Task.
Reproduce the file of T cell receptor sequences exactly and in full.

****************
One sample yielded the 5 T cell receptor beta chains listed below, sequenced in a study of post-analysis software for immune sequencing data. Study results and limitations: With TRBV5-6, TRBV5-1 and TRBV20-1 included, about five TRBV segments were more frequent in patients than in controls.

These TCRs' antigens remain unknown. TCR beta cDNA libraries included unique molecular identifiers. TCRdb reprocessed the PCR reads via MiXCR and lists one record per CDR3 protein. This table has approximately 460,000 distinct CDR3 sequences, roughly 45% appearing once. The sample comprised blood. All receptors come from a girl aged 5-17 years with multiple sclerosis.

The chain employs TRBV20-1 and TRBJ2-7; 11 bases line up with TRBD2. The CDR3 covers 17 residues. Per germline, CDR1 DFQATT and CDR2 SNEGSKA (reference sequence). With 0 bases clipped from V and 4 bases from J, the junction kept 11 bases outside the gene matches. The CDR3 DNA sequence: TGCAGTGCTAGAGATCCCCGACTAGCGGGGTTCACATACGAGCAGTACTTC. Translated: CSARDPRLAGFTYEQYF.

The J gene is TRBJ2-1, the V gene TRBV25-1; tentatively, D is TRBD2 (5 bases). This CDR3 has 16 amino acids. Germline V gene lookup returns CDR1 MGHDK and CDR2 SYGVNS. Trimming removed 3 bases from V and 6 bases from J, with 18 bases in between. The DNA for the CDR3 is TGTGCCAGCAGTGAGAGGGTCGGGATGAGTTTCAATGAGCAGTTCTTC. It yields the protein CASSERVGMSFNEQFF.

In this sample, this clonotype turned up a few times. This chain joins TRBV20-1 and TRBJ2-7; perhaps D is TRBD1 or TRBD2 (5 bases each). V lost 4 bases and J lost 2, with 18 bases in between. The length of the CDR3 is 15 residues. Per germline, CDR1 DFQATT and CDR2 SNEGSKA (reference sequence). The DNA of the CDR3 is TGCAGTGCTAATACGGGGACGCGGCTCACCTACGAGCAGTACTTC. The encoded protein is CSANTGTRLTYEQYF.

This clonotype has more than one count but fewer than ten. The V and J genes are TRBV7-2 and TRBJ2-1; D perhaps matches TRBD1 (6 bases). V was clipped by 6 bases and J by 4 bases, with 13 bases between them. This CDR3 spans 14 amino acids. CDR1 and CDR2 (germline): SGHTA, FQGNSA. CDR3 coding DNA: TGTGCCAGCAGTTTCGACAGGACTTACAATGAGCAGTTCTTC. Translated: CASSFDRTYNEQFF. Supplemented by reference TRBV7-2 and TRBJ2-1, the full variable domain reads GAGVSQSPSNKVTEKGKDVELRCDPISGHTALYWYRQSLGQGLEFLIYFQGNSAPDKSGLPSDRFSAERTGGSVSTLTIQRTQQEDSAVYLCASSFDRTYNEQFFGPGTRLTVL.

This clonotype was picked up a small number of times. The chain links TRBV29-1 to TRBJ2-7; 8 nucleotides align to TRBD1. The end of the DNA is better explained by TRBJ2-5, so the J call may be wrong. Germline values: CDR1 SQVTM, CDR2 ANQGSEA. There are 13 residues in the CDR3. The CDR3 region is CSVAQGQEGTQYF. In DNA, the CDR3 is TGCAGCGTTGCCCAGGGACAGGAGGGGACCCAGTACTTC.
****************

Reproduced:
One sample yielded the 5 T cell receptor beta chains listed below, sequenced in a study of post-analysis software for immune sequencing data. Study results and limitations: With TRBV5-6, TRBV5-1 and TRBV20-1 included, about five TRBV segments were more frequent in patients than in controls.

These TCRs' antigens remain unknown. TCR beta cDNA libraries included unique molecular identifiers. TCRdb reprocessed the PCR reads via MiXCR and lists one record per CDR3 protein. This table has approximately 460,000 distinct CDR3 sequences, roughly 45% appearing once. The sample comprised blood. All receptors come from a girl aged 5-17 years with multiple sclerosis.

The chain employs TRBV20-1 and TRBJ2-7; 11 bases line up with TRBD2. The CDR3 covers 17 residues. Per germline, CDR1 DFQATT and CDR2 SNEGSKA (reference sequence). With 0 bases clipped from V and 4 bases from J, the junction kept 11 bases outside the gene matches. The CDR3 DNA sequence: TGCAGTGCTAGAGATCCCCGACTAGCGGGGTTCACATACGAGCAGTACTTC. Translated: CSARDPRLAGFTYEQYF.

The J gene is TRBJ2-1, the V gene TRBV25-1; tentatively, D is TRBD2 (5 bases). This CDR3 has 16 amino acids. Germline V gene lookup returns CDR1 MGHDK and CDR2 SYGVNS. Trimming removed 3 bases from V and 6 bases from J, with 18 bases in between. The DNA for the CDR3 is TGTGCCAGCAGTGAGAGGGTCGGGATGAGTTTCAATGAGCAGTTCTTC. It yields the protein CASSERVGMSFNEQFF.

In this sample, this clonotype turned up a few times. This chain joins TRBV20-1 and TRBJ2-7; perhaps D is TRBD1 or TRBD2 (5 bases each). V lost 4 bases and J lost 2, with 18 bases in between. The length of the CDR3 is 15 residues. Per germline, CDR1 DFQATT and CDR2 SNEGSKA (reference sequence). The DNA of the CDR3 is TGCAGTGCTAATACGGGGACGCGGCTCACCTACGAGCAGTACTTC. The encoded protein is CSANTGTRLTYEQYF.

This clonotype has more than one count but fewer than ten. The V and J genes are TRBV7-2 and TRBJ2-1; D perhaps matches TRBD1 (6 bases). V was clipped by 6 bases and J by 4 bases, with 13 bases between them. This CDR3 spans 14 amino acids. CDR1 and CDR2 (germline): SGHTA, FQGNSA. CDR3 coding DNA: TGTGCCAGCAGTTTCGACAGGACTTACAATGAGCAGTTCTTC. Translated: CASSFDRTYNEQFF. Supplemented by reference TRBV7-2 and TRBJ2-1, the full variable domain reads GAGVSQSPSNKVTEKGKDVELRCDPISGHTALYWYRQSLGQGLEFLIYFQGNSAPDKSGLPSDRFSAERTGGSVSTLTIQRTQQEDSAVYLCASSFDRTYNEQFFGPGTRLTVL.

This clonotype was picked up a small number of times. The chain links TRBV29-1 to TRBJ2-7; 8 nucleotides align to TRBD1. The end of the DNA is better explained by TRBJ2-5, so the J call may be wrong. Germline values: CDR1 SQVTM, CDR2 ANQGSEA. There are 13 residues in the CDR3. The CDR3 region is CSVAQGQEGTQYF. In DNA, the CDR3 is TGCAGCGTTGCCCAGGGACAGGAGGGGACCCAGTACTTC.